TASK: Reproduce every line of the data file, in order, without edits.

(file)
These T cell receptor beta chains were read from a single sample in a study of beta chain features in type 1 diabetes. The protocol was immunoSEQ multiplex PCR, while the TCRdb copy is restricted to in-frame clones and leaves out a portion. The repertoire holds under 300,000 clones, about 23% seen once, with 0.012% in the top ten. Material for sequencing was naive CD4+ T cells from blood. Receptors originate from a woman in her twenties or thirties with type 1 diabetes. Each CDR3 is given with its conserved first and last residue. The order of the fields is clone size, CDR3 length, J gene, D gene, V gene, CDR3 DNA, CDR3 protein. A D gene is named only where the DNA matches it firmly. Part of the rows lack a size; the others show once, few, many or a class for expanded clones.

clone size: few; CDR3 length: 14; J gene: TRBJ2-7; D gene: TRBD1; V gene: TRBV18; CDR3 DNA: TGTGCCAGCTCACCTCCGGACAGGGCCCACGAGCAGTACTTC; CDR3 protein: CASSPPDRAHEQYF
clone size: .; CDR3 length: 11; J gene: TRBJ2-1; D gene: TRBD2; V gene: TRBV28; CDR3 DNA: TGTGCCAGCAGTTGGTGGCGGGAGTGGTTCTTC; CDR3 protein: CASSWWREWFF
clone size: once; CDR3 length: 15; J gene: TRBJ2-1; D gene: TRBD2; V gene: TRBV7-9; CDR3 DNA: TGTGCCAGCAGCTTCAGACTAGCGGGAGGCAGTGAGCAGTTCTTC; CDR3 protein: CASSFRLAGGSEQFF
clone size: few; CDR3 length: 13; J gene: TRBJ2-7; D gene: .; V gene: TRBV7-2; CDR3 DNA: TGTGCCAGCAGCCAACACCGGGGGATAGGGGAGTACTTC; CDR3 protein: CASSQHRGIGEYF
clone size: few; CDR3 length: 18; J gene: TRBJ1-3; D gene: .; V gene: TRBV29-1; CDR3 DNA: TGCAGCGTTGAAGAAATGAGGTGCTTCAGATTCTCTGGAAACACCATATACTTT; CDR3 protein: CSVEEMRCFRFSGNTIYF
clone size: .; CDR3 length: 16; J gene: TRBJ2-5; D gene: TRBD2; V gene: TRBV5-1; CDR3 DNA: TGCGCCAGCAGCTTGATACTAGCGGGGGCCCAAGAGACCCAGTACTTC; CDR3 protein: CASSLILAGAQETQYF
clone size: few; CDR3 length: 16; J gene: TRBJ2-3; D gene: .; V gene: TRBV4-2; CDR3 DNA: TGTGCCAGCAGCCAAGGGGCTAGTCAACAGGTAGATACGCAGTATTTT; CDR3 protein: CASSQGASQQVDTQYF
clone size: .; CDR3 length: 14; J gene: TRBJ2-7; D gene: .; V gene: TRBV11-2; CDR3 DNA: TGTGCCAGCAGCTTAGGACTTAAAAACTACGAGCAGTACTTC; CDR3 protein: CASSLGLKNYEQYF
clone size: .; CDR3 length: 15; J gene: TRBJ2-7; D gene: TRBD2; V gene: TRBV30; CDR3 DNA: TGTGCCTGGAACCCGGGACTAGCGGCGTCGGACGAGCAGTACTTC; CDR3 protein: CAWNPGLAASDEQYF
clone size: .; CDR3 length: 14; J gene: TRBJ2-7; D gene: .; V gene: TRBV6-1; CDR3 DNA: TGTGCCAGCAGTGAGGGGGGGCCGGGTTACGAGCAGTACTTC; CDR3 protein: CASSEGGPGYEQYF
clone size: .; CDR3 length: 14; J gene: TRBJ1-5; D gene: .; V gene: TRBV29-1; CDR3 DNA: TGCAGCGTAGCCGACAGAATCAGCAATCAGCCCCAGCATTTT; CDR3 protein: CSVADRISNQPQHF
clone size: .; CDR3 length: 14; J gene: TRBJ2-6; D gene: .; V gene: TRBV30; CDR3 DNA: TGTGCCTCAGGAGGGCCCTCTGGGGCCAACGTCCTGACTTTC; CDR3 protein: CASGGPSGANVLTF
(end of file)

These T cell receptor beta chains were read from a single sample in a study of beta chain features in type 1 diabetes. The protocol was immunoSEQ multiplex PCR, while the TCRdb copy is restricted to in-frame clones and leaves out a portion. The repertoire holds under 300,000 clones, about 23% seen once, with 0.012% in the top ten. Material for sequencing was naive CD4+ T cells from blood. Receptors originate from a woman in her twenties or thirties with type 1 diabetes. Each CDR3 is given with its conserved first and last residue. The order of the fields is clone size, CDR3 length, J gene, D gene, V gene, CDR3 DNA, CDR3 protein. A D gene is named only where the DNA matches it firmly. Part of the rows lack a size; the others show once, few, many or a class for expanded clones.

clone size: few; CDR3 length: 14; J gene: TRBJ2-7; D gene: TRBD1; V gene: TRBV18; CDR3 DNA: TGTGCCAGCTCACCTCCGGACAGGGCCCACGAGCAGTACTTC; CDR3 protein: CASSPPDRAHEQYF
clone size: .; CDR3 length: 11; J gene: TRBJ2-1; D gene: TRBD2; V gene: TRBV28; CDR3 DNA: TGTGCCAGCAGTTGGTGGCGGGAGTGGTTCTTC; CDR3 protein: CASSWWREWFF
clone size: once; CDR3 length: 15; J gene: TRBJ2-1; D gene: TRBD2; V gene: TRBV7-9; CDR3 DNA: TGTGCCAGCAGCTTCAGACTAGCGGGAGGCAGTGAGCAGTTCTTC; CDR3 protein: CASSFRLAGGSEQFF
clone size: few; CDR3 length: 13; J gene: TRBJ2-7; D gene: .; V gene: TRBV7-2; CDR3 DNA: TGTGCCAGCAGCCAACACCGGGGGATAGGGGAGTACTTC; CDR3 protein: CASSQHRGIGEYF
clone size: few; CDR3 length: 18; J gene: TRBJ1-3; D gene: .; V gene: TRBV29-1; CDR3 DNA: TGCAGCGTTGAAGAAATGAGGTGCTTCAGATTCTCTGGAAACACCATATACTTT; CDR3 protein: CSVEEMRCFRFSGNTIYF
clone size: .; CDR3 length: 16; J gene: TRBJ2-5; D gene: TRBD2; V gene: TRBV5-1; CDR3 DNA: TGCGCCAGCAGCTTGATACTAGCGGGGGCCCAAGAGACCCAGTACTTC; CDR3 protein: CASSLILAGAQETQYF
clone size: few; CDR3 length: 16; J gene: TRBJ2-3; D gene: .; V gene: TRBV4-2; CDR3 DNA: TGTGCCAGCAGCCAAGGGGCTAGTCAACAGGTAGATACGCAGTATTTT; CDR3 protein: CASSQGASQQVDTQYF
clone size: .; CDR3 length: 14; J gene: TRBJ2-7; D gene: .; V gene: TRBV11-2; CDR3 DNA: TGTGCCAGCAGCTTAGGACTTAAAAACTACGAGCAGTACTTC; CDR3 protein: CASSLGLKNYEQYF
clone size: .; CDR3 length: 15; J gene: TRBJ2-7; D gene: TRBD2; V gene: TRBV30; CDR3 DNA: TGTGCCTGGAACCCGGGACTAGCGGCGTCGGACGAGCAGTACTTC; CDR3 protein: CAWNPGLAASDEQYF
clone size: .; CDR3 length: 14; J gene: TRBJ2-7; D gene: .; V gene: TRBV6-1; CDR3 DNA: TGTGCCAGCAGTGAGGGGGGGCCGGGTTACGAGCAGTACTTC; CDR3 protein: CASSEGGPGYEQYF
clone size: .; CDR3 length: 14; J gene: TRBJ1-5; D gene: .; V gene: TRBV29-1; CDR3 DNA: TGCAGCGTAGCCGACAGAATCAGCAATCAGCCCCAGCATTTT; CDR3 protein: CSVADRISNQPQHF
clone size: .; CDR3 length: 14; J gene: TRBJ2-6; D gene: .; V gene: TRBV30; CDR3 DNA: TGTGCCTCAGGAGGGCCCTCTGGGGCCAACGTCCTGACTTTC; CDR3 protein: CASGGPSGANVLTF